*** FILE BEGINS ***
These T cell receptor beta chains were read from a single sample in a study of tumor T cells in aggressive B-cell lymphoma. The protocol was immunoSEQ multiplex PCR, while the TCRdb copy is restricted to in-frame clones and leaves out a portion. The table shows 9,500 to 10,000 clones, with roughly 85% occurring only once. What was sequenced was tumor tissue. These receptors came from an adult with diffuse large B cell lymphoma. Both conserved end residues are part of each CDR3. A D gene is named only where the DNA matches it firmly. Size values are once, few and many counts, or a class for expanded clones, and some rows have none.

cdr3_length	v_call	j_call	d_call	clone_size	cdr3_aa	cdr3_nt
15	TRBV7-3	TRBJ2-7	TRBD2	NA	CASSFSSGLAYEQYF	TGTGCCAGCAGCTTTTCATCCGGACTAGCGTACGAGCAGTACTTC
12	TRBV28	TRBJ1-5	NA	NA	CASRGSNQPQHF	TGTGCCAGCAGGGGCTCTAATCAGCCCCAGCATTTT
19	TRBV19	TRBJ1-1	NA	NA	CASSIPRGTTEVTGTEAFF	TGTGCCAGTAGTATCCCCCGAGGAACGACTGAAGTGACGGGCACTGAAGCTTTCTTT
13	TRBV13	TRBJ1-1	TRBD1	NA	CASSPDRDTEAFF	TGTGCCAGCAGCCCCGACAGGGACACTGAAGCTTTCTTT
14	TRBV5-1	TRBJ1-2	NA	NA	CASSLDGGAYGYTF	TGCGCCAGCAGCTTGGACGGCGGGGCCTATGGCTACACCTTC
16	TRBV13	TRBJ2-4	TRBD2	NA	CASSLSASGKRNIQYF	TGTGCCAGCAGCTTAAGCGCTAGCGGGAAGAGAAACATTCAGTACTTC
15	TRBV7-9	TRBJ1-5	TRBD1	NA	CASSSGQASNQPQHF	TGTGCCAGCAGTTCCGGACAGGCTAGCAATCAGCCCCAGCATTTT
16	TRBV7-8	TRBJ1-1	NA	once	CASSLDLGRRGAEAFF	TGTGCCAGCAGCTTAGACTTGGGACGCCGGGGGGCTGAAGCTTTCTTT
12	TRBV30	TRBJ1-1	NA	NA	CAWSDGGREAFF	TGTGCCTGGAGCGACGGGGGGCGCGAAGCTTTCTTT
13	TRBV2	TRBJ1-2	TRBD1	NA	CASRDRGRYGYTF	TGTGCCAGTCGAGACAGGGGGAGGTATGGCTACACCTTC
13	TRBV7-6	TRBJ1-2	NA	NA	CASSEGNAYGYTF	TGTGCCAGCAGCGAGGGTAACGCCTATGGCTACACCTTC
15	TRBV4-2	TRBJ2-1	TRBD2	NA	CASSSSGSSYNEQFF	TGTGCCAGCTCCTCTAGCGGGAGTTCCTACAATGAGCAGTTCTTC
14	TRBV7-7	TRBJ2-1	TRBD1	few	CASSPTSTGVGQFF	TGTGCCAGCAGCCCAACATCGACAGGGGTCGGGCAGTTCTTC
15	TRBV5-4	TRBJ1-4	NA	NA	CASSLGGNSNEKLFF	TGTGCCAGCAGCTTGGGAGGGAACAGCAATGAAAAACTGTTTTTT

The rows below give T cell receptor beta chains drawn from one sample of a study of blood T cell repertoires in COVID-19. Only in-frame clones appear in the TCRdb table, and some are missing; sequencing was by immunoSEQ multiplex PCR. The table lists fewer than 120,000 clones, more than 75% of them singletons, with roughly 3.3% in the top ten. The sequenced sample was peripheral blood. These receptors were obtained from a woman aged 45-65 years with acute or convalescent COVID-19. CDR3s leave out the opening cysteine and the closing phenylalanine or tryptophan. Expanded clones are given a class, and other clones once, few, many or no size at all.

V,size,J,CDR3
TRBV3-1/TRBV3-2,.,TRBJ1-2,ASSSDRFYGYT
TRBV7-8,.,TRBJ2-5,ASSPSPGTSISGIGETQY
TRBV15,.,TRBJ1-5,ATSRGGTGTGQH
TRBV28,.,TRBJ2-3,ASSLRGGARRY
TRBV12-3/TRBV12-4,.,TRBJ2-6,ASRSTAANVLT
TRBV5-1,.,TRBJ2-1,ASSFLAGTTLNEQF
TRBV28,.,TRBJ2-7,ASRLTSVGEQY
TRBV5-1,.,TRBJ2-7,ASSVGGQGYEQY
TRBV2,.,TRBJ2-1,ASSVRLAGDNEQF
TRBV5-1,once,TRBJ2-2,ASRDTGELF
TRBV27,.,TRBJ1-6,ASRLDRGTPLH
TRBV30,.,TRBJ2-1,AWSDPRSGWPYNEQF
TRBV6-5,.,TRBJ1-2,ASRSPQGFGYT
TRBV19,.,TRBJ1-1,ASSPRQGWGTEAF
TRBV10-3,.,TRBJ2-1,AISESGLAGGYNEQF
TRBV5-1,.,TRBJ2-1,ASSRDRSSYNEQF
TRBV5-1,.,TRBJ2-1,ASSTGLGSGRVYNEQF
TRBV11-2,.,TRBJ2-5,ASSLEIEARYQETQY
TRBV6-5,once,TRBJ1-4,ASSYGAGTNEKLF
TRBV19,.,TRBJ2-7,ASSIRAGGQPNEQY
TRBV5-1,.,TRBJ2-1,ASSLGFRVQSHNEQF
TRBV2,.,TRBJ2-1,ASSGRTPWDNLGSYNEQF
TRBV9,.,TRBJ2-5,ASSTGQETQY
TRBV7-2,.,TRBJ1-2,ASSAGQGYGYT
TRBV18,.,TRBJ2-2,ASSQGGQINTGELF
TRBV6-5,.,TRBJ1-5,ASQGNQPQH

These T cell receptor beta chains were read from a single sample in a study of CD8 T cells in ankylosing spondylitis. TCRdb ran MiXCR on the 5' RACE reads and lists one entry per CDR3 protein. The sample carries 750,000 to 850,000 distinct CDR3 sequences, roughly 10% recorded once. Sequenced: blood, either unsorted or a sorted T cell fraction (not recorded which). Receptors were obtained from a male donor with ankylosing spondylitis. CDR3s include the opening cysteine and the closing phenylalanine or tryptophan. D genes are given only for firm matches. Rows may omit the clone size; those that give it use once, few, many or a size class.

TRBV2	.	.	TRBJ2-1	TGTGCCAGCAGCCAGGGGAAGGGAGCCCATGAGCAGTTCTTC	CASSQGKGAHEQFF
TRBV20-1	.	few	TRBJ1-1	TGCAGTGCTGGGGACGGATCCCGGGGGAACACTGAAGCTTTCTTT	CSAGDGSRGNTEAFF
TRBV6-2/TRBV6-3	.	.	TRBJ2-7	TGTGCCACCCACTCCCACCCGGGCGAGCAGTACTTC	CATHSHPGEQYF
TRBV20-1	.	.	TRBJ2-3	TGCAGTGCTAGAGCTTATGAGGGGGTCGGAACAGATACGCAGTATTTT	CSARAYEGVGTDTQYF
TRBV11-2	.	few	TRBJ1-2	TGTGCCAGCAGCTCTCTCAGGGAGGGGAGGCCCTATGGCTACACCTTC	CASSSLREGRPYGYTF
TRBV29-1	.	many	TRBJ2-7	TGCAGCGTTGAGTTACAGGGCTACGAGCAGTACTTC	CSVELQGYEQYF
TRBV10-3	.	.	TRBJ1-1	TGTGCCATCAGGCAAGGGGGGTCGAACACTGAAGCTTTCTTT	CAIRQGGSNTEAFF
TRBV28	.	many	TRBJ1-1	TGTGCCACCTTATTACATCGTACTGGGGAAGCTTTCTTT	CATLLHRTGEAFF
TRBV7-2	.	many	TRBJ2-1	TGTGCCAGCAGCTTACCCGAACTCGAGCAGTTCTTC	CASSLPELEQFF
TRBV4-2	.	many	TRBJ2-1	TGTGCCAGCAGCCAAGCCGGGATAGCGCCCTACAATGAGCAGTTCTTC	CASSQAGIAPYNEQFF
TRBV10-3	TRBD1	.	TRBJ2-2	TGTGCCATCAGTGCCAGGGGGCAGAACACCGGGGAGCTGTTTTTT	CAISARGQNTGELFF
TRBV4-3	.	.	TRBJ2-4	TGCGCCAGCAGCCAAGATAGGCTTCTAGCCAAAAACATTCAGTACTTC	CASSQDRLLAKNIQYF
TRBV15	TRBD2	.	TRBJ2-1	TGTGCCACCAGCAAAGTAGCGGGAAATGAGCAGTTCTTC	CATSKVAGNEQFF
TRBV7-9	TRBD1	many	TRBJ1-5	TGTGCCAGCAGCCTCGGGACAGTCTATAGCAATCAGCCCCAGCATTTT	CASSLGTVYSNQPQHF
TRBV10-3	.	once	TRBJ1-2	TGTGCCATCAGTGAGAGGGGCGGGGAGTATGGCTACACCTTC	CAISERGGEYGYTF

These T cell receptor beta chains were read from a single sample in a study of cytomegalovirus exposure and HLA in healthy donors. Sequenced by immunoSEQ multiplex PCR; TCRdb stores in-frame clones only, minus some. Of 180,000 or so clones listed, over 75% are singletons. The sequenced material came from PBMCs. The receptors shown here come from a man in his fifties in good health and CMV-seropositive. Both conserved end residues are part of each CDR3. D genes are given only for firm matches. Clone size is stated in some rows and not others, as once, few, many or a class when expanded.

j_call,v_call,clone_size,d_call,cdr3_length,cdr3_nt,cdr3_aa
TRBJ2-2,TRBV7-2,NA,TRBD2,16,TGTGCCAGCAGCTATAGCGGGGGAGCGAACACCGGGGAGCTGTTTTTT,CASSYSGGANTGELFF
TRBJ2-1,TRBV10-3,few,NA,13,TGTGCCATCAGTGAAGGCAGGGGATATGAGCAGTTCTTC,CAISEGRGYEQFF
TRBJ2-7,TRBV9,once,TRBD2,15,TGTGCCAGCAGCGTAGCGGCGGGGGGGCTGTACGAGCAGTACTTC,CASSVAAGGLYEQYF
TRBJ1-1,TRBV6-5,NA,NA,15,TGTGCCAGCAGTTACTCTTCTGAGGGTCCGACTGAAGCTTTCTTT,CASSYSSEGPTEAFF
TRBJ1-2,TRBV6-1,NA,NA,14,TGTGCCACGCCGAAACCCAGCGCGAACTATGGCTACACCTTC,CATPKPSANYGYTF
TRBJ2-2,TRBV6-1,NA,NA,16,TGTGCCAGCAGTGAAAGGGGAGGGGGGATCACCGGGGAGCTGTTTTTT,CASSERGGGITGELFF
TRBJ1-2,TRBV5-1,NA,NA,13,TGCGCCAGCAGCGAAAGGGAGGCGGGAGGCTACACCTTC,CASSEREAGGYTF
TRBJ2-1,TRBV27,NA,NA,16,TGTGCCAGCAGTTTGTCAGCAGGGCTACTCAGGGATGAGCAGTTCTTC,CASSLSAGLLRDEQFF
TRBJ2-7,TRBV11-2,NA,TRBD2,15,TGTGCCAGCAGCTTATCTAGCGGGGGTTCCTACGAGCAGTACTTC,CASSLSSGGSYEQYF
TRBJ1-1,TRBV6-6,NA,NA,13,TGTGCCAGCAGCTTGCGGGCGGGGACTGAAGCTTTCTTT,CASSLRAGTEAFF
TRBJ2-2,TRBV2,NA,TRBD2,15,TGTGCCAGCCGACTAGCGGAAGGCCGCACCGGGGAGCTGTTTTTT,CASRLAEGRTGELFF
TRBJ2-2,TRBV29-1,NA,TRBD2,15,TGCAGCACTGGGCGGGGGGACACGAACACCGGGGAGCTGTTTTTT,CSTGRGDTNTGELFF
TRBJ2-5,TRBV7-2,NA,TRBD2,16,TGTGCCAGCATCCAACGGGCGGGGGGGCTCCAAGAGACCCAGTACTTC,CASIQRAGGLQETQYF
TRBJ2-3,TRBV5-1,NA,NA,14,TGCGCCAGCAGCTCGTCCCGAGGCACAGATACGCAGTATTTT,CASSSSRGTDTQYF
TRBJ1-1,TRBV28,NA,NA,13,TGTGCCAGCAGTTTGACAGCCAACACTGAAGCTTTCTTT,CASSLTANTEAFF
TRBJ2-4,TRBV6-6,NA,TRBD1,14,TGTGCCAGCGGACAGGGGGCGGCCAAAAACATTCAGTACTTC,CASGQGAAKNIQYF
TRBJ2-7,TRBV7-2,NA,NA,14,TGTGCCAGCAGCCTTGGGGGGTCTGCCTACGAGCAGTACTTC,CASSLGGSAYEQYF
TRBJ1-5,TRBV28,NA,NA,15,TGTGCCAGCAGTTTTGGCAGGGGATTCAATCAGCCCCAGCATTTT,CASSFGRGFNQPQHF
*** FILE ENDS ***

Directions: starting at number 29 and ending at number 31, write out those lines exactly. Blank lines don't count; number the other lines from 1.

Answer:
TRBV27,.,TRBJ1-6,ASRLDRGTPLH
TRBV30,.,TRBJ2-1,AWSDPRSGWPYNEQF
TRBV6-5,.,TRBJ1-2,ASRSPQGFGYT